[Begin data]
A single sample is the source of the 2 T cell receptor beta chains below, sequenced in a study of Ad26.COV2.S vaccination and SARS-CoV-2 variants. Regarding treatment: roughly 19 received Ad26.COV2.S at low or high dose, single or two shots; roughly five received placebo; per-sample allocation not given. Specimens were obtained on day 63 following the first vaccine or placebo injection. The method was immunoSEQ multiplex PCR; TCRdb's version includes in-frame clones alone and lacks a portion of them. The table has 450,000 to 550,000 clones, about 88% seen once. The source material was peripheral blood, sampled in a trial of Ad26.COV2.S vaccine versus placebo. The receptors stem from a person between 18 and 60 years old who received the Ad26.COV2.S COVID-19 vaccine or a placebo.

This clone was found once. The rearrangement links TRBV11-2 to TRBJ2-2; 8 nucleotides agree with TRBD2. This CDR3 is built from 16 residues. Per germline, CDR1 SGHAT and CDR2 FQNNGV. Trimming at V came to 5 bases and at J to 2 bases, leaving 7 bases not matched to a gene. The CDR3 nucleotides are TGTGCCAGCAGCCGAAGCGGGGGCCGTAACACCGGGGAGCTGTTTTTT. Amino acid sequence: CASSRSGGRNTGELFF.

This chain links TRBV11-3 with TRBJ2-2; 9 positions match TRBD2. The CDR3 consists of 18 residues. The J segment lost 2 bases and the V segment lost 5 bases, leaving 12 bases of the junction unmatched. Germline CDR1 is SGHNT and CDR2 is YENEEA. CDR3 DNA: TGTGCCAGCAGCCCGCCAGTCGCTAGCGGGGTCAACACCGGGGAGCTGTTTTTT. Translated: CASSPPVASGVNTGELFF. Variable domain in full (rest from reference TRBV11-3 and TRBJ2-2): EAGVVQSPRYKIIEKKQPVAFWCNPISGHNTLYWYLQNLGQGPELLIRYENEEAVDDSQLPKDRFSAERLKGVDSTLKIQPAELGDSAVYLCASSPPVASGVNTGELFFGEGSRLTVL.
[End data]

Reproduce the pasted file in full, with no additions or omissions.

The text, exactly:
A single sample is the source of the 2 T cell receptor beta chains below, sequenced in a study of Ad26.COV2.S vaccination and SARS-CoV-2 variants. Regarding treatment: roughly 19 received Ad26.COV2.S at low or high dose, single or two shots; roughly five received placebo; per-sample allocation not given. Specimens were obtained on day 63 following the first vaccine or placebo injection. The method was immunoSEQ multiplex PCR; TCRdb's version includes in-frame clones alone and lacks a portion of them. The table has 450,000 to 550,000 clones, about 88% seen once. The source material was peripheral blood, sampled in a trial of Ad26.COV2.S vaccine versus placebo. The receptors stem from a person between 18 and 60 years old who received the Ad26.COV2.S COVID-19 vaccine or a placebo.

This clone was found once. The rearrangement links TRBV11-2 to TRBJ2-2; 8 nucleotides agree with TRBD2. This CDR3 is built from 16 residues. Per germline, CDR1 SGHAT and CDR2 FQNNGV. Trimming at V came to 5 bases and at J to 2 bases, leaving 7 bases not matched to a gene. The CDR3 nucleotides are TGTGCCAGCAGCCGAAGCGGGGGCCGTAACACCGGGGAGCTGTTTTTT. Amino acid sequence: CASSRSGGRNTGELFF.

This chain links TRBV11-3 with TRBJ2-2; 9 positions match TRBD2. The CDR3 consists of 18 residues. The J segment lost 2 bases and the V segment lost 5 bases, leaving 12 bases of the junction unmatched. Germline CDR1 is SGHNT and CDR2 is YENEEA. CDR3 DNA: TGTGCCAGCAGCCCGCCAGTCGCTAGCGGGGTCAACACCGGGGAGCTGTTTTTT. Translated: CASSPPVASGVNTGELFF. Variable domain in full (rest from reference TRBV11-3 and TRBJ2-2): EAGVVQSPRYKIIEKKQPVAFWCNPISGHNTLYWYLQNLGQGPELLIRYENEEAVDDSQLPKDRFSAERLKGVDSTLKIQPAELGDSAVYLCASSPPVASGVNTGELFFGEGSRLTVL.